Ok.thanks Joe..I will put that into consideration..I’ve owned for 4 years and had no other problems with it..

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Elle July 7, 2012 at 12:48 am

Hi Joe.
I found your blog after asking Google if I should replace my engine or not. A year ago I bought a 2002 Jeep Liberty Limited for $10k with 72k mi on it, still owe $5k. I haven’t had any problems with it until two weeks ago when I was driving home and it started vibrating violently with difficulty accelerating. Long story short, I can either replace the heads for $3500 or the whole engine for $6500 (it’s LKQ reman. engine not Jasper b/c of a better warranty than Jasper’s), OR I can get another car. I’ve asked the opinions of many and most say replace the car. Everything else in the car checks out except for the engine. If I do fix the engine, it will not add to my debt because I save for a rainy day such as this. I do love this car but I can not make this decision based on my love for the car but rather what is the more financially responsible decision. That being said, I think I should replace the engine with a warranty for the rest of the car (as suggested by mechanic) because it’ll cost me less to replace the engine w/ a warranty than to fix the engine to make the car trade worthy plus the remaining cost of whatever i trade for, increasing my debt (not to mention that I could buy another car and have the same issue of a huge issue arising whereas with this car I know what is going on for the most part).
I saw in past posts you said ask the question if one would buy the car with a brand new engine plus it’s as is worth. It’s probably worth $2000 now plus $6500 for the engine, would I buy it for $8500 w a new engine? Probably, but most opinions think I should cut my losses and get another car with the $6500, please help!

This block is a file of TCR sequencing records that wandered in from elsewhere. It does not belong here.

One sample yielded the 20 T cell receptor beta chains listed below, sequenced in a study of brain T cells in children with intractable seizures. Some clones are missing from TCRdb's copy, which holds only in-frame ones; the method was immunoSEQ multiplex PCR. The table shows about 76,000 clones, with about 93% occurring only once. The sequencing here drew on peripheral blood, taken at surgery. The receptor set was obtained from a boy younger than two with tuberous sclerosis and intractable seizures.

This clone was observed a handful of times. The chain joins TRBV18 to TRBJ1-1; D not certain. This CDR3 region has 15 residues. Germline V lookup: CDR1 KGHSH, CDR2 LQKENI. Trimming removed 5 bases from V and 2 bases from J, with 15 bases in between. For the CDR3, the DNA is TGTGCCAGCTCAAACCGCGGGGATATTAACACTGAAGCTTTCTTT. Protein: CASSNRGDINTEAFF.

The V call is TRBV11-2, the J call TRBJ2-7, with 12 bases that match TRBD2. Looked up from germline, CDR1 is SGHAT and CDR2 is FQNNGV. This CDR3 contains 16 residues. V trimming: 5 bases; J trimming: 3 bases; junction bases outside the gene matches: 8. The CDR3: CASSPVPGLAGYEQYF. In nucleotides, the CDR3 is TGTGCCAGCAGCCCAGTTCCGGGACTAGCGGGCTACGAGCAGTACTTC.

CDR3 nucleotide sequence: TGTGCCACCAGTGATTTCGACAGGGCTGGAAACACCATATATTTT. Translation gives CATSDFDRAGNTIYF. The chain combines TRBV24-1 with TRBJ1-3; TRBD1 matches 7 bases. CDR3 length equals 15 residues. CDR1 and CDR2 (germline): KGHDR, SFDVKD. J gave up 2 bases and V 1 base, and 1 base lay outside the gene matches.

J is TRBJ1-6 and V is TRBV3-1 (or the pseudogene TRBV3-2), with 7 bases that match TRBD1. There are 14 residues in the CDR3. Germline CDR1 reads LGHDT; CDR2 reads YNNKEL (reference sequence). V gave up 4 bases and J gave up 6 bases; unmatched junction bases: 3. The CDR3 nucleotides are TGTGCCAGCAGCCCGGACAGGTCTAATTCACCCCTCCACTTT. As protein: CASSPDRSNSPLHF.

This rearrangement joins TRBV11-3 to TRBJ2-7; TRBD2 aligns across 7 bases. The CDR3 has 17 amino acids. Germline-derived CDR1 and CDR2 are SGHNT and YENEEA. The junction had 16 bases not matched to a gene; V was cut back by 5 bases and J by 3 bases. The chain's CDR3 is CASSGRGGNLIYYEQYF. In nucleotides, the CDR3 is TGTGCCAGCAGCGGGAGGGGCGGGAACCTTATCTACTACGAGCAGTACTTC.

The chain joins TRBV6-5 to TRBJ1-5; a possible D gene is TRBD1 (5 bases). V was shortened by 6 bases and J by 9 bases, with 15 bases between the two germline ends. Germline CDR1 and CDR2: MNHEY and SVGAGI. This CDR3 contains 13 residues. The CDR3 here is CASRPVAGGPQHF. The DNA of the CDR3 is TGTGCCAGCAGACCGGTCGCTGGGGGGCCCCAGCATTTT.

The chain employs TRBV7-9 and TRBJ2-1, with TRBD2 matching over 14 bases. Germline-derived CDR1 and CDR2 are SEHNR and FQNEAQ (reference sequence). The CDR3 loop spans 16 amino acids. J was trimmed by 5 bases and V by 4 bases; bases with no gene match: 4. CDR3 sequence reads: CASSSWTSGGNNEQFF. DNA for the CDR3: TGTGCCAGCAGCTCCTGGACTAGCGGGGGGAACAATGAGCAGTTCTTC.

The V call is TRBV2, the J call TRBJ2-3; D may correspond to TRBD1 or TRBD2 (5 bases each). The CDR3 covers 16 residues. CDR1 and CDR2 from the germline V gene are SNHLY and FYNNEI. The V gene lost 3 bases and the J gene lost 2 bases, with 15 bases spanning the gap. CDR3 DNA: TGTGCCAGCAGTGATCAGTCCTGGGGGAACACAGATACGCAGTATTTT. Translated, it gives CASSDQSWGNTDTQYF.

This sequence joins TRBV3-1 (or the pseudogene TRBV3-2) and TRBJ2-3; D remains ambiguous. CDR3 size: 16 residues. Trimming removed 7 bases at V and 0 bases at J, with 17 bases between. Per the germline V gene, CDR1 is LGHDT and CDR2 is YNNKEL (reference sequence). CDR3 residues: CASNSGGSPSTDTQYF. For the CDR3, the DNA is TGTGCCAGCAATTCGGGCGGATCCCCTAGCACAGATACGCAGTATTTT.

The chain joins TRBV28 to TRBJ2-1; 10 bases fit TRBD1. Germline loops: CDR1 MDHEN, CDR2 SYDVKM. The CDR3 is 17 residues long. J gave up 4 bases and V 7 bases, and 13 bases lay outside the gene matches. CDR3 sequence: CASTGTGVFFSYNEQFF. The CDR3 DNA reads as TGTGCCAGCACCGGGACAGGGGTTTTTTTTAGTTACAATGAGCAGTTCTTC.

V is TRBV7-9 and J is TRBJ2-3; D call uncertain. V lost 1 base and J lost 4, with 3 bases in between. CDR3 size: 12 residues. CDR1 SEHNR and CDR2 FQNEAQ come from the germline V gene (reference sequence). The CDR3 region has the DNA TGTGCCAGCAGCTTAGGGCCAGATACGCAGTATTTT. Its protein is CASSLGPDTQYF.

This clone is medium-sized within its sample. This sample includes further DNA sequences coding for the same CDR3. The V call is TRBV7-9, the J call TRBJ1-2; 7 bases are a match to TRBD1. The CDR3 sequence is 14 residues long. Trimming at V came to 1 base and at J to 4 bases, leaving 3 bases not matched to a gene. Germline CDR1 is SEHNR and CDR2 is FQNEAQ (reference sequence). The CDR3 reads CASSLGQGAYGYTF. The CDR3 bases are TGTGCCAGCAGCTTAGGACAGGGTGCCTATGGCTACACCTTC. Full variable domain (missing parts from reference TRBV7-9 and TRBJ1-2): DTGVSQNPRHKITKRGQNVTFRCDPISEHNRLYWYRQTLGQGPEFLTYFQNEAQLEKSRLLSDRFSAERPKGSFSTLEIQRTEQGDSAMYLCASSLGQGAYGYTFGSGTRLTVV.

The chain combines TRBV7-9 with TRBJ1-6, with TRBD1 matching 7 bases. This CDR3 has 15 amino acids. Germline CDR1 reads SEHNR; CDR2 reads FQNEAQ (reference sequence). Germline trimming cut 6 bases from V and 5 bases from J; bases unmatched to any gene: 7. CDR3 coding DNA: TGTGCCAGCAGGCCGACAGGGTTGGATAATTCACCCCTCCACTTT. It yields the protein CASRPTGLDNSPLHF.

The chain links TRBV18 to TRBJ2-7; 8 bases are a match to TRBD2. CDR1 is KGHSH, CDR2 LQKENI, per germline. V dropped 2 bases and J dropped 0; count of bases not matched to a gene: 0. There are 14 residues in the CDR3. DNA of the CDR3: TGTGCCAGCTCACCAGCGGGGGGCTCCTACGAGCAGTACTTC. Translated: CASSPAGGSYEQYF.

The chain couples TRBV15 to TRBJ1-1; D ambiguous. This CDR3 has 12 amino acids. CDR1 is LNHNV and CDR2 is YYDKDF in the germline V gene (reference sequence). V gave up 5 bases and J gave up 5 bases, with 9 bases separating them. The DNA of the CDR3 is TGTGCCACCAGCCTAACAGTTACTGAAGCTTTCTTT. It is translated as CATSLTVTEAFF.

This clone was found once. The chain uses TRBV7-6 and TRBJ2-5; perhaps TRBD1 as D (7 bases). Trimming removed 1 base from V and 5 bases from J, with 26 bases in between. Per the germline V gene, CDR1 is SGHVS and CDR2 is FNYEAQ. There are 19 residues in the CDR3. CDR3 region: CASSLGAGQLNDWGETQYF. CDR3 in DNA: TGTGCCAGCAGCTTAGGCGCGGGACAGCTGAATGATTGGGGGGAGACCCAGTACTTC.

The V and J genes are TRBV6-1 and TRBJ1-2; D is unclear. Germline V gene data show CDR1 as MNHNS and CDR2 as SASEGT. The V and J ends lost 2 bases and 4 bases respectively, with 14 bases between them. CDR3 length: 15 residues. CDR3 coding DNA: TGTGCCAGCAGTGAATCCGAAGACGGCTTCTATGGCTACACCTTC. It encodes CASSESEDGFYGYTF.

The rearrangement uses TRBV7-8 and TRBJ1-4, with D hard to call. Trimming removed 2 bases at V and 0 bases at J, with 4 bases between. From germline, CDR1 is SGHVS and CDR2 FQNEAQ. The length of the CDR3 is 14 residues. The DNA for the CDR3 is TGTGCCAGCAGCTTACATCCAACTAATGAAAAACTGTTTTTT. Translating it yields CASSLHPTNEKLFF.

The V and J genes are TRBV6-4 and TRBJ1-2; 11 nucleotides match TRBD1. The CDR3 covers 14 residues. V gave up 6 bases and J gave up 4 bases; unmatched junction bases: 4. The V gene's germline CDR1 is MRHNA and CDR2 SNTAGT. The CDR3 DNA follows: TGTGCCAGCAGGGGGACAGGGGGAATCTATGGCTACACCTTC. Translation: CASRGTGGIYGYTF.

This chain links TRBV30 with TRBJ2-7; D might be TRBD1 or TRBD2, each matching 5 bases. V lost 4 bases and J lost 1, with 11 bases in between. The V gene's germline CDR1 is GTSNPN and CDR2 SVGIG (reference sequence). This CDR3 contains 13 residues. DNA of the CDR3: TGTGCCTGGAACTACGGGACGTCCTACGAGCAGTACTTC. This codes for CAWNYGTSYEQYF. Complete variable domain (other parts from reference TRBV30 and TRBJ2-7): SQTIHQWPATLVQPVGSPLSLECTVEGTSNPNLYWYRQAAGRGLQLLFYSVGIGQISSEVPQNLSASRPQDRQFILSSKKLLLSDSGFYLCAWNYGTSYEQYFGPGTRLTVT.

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Joe Plemon July 7, 2012 at 2:10 pm

Elle — It seems you have already thought this through, so I don’t think I have any great pearls of wisdom for you. You stated that you love the car, but your decision should be based on what is financially responsible. But I believe loving the car is a big factor because you will baby it, keep it longer and therefore milk the value out of it. Your friends who tell you to cut your losses probably don’t love your Liberty like you do. I had people telling me the same thing about my Caddy, but I am glad I went ahead and replaced that engine…I love it even more now.

It still boils down to this question, “If you didn’t own that Liberty, and you had the opportunity to buy it (with a new engine in it) for $8500, would you do so?”

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Mark Hofmann July 7, 2012 at 2:40 pm

I was in the same boat with my 2002 Monte Carlo. At the time, had 148k on it and everything was in great shape – minus the fact that I was leaking antifreeze between the lower intake and heads. The aluminum head had corroded somehow in that area – probably a casting defect.

At any rate, to fix that plus the slow oil leak around the oil pan, I was looking at $2500. The new engine was $4700, installed with 3-year warranty. I love my car and didn’t want to part with it – and thought “What new car with warranty can I buy for $4700″? Not to mention, I know the entire history of the car from day one. I decided to go with the Jasper engine and even had my transmission rebuilt – which included a 2 year warranty for another $2000. Total of $6700 to have the majority of my car restored to new. It also helps that I do most of my car repairs myself.

It has been a year since my new engine and I now have 169k on my 2002 Monte Carlo and it drives like the day I bought it. I’m totally happy with my decision and would do it again.

I would like to get a new Dodge Challenger one day to have as another daily driver so in the event I do need to work on my Monte, I wouldn’t be rushed. The good thing is that since most of my Monte is new, I have some breathing room for that.

The only thing my Monte could use right now is a new fuel pump, which I am going to replace myself (it has an access panel, thankfully). Only because my fuel gauge/float is not working 100%. It jumps all over the place unless I’m on a flat surface or the tank is full. Not a big deal, really. I’ll get to that eventually.

The other bonus is some people have classic cars that they love. In my case, I have an older car that I love and still get to drive everyday – just like it is new.

- Mark

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Elle July 21, 2012 at 6:50 pm

Hi Joe,